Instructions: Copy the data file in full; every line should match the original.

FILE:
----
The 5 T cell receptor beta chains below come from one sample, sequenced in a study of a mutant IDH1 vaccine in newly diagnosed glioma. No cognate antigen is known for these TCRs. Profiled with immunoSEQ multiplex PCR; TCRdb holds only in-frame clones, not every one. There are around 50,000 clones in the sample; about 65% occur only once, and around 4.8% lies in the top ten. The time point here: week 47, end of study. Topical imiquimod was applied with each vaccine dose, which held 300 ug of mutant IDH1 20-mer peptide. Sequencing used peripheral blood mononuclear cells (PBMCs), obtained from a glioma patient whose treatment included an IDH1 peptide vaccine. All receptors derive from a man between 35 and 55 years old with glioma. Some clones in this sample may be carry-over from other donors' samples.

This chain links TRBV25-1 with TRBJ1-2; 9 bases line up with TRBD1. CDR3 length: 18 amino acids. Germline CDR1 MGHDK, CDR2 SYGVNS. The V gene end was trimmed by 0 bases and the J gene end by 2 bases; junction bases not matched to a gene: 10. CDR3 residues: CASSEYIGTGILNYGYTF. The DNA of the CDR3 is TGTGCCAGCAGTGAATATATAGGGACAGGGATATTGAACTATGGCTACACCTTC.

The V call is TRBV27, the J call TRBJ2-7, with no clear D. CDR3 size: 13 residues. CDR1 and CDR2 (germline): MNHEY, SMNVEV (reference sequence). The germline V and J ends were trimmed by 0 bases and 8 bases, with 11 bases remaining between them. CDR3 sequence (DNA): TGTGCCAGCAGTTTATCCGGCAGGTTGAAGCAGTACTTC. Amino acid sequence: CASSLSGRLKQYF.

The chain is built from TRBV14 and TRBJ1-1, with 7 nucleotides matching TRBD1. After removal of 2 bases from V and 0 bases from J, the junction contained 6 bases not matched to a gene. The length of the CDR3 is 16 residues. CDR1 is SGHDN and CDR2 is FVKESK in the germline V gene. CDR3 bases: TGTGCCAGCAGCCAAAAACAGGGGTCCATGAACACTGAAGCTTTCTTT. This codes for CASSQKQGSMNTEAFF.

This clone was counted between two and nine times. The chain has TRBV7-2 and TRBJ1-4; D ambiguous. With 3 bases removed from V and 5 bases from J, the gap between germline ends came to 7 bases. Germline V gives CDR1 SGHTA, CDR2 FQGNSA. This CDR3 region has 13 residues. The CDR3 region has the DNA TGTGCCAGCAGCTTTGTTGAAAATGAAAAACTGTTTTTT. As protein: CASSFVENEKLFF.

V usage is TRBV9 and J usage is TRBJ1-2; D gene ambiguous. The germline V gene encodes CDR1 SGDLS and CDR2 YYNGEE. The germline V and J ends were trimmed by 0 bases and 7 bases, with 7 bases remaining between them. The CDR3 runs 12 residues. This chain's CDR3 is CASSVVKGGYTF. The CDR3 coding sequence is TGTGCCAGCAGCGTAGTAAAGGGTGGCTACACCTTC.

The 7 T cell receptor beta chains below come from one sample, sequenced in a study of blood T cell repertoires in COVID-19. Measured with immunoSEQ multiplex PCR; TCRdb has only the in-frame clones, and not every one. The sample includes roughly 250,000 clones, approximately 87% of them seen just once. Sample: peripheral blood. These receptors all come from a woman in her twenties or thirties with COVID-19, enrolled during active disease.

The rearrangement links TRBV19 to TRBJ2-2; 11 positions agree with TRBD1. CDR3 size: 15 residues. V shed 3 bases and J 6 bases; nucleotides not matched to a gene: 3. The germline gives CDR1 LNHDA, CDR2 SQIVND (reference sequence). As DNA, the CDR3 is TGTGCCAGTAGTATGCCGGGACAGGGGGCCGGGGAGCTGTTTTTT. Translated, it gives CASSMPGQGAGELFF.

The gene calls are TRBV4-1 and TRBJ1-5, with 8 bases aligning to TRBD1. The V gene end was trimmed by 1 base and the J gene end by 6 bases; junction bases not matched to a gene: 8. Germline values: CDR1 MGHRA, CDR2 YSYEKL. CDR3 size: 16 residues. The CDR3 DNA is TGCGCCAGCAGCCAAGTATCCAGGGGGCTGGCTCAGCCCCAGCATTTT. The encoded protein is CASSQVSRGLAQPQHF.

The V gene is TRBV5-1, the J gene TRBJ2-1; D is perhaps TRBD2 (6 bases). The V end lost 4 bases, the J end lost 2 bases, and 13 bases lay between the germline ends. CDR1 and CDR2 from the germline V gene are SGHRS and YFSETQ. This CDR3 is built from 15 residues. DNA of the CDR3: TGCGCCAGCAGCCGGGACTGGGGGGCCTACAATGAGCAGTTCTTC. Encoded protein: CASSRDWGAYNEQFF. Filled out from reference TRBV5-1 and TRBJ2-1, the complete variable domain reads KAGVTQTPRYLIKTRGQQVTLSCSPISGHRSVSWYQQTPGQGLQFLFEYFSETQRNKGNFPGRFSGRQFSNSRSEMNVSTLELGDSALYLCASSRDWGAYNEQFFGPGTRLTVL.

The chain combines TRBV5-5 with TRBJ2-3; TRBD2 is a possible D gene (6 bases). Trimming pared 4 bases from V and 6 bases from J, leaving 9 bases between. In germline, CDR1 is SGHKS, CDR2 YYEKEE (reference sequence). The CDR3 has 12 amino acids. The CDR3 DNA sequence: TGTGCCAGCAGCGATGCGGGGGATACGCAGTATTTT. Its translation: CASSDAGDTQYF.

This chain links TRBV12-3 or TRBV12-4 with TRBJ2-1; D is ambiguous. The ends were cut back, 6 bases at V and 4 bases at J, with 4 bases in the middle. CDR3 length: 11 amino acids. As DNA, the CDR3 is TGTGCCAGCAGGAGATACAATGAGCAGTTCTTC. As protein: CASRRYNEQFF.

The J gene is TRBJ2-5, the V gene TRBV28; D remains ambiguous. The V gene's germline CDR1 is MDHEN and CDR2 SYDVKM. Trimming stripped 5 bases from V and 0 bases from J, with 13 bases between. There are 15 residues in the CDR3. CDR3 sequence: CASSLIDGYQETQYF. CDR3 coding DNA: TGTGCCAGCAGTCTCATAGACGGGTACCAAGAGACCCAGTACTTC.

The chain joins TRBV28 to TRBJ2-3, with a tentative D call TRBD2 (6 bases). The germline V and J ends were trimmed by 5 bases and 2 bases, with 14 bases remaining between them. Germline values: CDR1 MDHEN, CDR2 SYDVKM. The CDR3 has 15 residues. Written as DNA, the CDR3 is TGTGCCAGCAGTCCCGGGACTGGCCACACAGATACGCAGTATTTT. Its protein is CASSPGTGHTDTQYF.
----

The 5 T cell receptor beta chains below come from one sample, sequenced in a study of a mutant IDH1 vaccine in newly diagnosed glioma. No cognate antigen is known for these TCRs. Profiled with immunoSEQ multiplex PCR; TCRdb holds only in-frame clones, not every one. There are around 50,000 clones in the sample; about 65% occur only once, and around 4.8% lies in the top ten. The time point here: week 47, end of study. Topical imiquimod was applied with each vaccine dose, which held 300 ug of mutant IDH1 20-mer peptide. Sequencing used peripheral blood mononuclear cells (PBMCs), obtained from a glioma patient whose treatment included an IDH1 peptide vaccine. All receptors derive from a man between 35 and 55 years old with glioma. Some clones in this sample may be carry-over from other donors' samples.

This chain links TRBV25-1 with TRBJ1-2; 9 bases line up with TRBD1. CDR3 length: 18 amino acids. Germline CDR1 MGHDK, CDR2 SYGVNS. The V gene end was trimmed by 0 bases and the J gene end by 2 bases; junction bases not matched to a gene: 10. CDR3 residues: CASSEYIGTGILNYGYTF. The DNA of the CDR3 is TGTGCCAGCAGTGAATATATAGGGACAGGGATATTGAACTATGGCTACACCTTC.

The V call is TRBV27, the J call TRBJ2-7, with no clear D. CDR3 size: 13 residues. CDR1 and CDR2 (germline): MNHEY, SMNVEV (reference sequence). The germline V and J ends were trimmed by 0 bases and 8 bases, with 11 bases remaining between them. CDR3 sequence (DNA): TGTGCCAGCAGTTTATCCGGCAGGTTGAAGCAGTACTTC. Amino acid sequence: CASSLSGRLKQYF.

The chain is built from TRBV14 and TRBJ1-1, with 7 nucleotides matching TRBD1. After removal of 2 bases from V and 0 bases from J, the junction contained 6 bases not matched to a gene. The length of the CDR3 is 16 residues. CDR1 is SGHDN and CDR2 is FVKESK in the germline V gene. CDR3 bases: TGTGCCAGCAGCCAAAAACAGGGGTCCATGAACACTGAAGCTTTCTTT. This codes for CASSQKQGSMNTEAFF.

This clone was counted between two and nine times. The chain has TRBV7-2 and TRBJ1-4; D ambiguous. With 3 bases removed from V and 5 bases from J, the gap between germline ends came to 7 bases. Germline V gives CDR1 SGHTA, CDR2 FQGNSA. This CDR3 region has 13 residues. The CDR3 region has the DNA TGTGCCAGCAGCTTTGTTGAAAATGAAAAACTGTTTTTT. As protein: CASSFVENEKLFF.

V usage is TRBV9 and J usage is TRBJ1-2; D gene ambiguous. The germline V gene encodes CDR1 SGDLS and CDR2 YYNGEE. The germline V and J ends were trimmed by 0 bases and 7 bases, with 7 bases remaining between them. The CDR3 runs 12 residues. This chain's CDR3 is CASSVVKGGYTF. The CDR3 coding sequence is TGTGCCAGCAGCGTAGTAAAGGGTGGCTACACCTTC.

The 7 T cell receptor beta chains below come from one sample, sequenced in a study of blood T cell repertoires in COVID-19. Measured with immunoSEQ multiplex PCR; TCRdb has only the in-frame clones, and not every one. The sample includes roughly 250,000 clones, approximately 87% of them seen just once. Sample: peripheral blood. These receptors all come from a woman in her twenties or thirties with COVID-19, enrolled during active disease.

The rearrangement links TRBV19 to TRBJ2-2; 11 positions agree with TRBD1. CDR3 size: 15 residues. V shed 3 bases and J 6 bases; nucleotides not matched to a gene: 3. The germline gives CDR1 LNHDA, CDR2 SQIVND (reference sequence). As DNA, the CDR3 is TGTGCCAGTAGTATGCCGGGACAGGGGGCCGGGGAGCTGTTTTTT. Translated, it gives CASSMPGQGAGELFF.

The gene calls are TRBV4-1 and TRBJ1-5, with 8 bases aligning to TRBD1. The V gene end was trimmed by 1 base and the J gene end by 6 bases; junction bases not matched to a gene: 8. Germline values: CDR1 MGHRA, CDR2 YSYEKL. CDR3 size: 16 residues. The CDR3 DNA is TGCGCCAGCAGCCAAGTATCCAGGGGGCTGGCTCAGCCCCAGCATTTT. The encoded protein is CASSQVSRGLAQPQHF.

The V gene is TRBV5-1, the J gene TRBJ2-1; D is perhaps TRBD2 (6 bases). The V end lost 4 bases, the J end lost 2 bases, and 13 bases lay between the germline ends. CDR1 and CDR2 from the germline V gene are SGHRS and YFSETQ. This CDR3 is built from 15 residues. DNA of the CDR3: TGCGCCAGCAGCCGGGACTGGGGGGCCTACAATGAGCAGTTCTTC. Encoded protein: CASSRDWGAYNEQFF. Filled out from reference TRBV5-1 and TRBJ2-1, the complete variable domain reads KAGVTQTPRYLIKTRGQQVTLSCSPISGHRSVSWYQQTPGQGLQFLFEYFSETQRNKGNFPGRFSGRQFSNSRSEMNVSTLELGDSALYLCASSRDWGAYNEQFFGPGTRLTVL.

The chain combines TRBV5-5 with TRBJ2-3; TRBD2 is a possible D gene (6 bases). Trimming pared 4 bases from V and 6 bases from J, leaving 9 bases between. In germline, CDR1 is SGHKS, CDR2 YYEKEE (reference sequence). The CDR3 has 12 amino acids. The CDR3 DNA sequence: TGTGCCAGCAGCGATGCGGGGGATACGCAGTATTTT. Its translation: CASSDAGDTQYF.

This chain links TRBV12-3 or TRBV12-4 with TRBJ2-1; D is ambiguous. The ends were cut back, 6 bases at V and 4 bases at J, with 4 bases in the middle. CDR3 length: 11 amino acids. As DNA, the CDR3 is TGTGCCAGCAGGAGATACAATGAGCAGTTCTTC. As protein: CASRRYNEQFF.

The J gene is TRBJ2-5, the V gene TRBV28; D remains ambiguous. The V gene's germline CDR1 is MDHEN and CDR2 SYDVKM. Trimming stripped 5 bases from V and 0 bases from J, with 13 bases between. There are 15 residues in the CDR3. CDR3 sequence: CASSLIDGYQETQYF. CDR3 coding DNA: TGTGCCAGCAGTCTCATAGACGGGTACCAAGAGACCCAGTACTTC.

The chain joins TRBV28 to TRBJ2-3, with a tentative D call TRBD2 (6 bases). The germline V and J ends were trimmed by 5 bases and 2 bases, with 14 bases remaining between them. Germline values: CDR1 MDHEN, CDR2 SYDVKM. The CDR3 has 15 residues. Written as DNA, the CDR3 is TGTGCCAGCAGTCCCGGGACTGGCCACACAGATACGCAGTATTTT. Its protein is CASSPGTGHTDTQYF.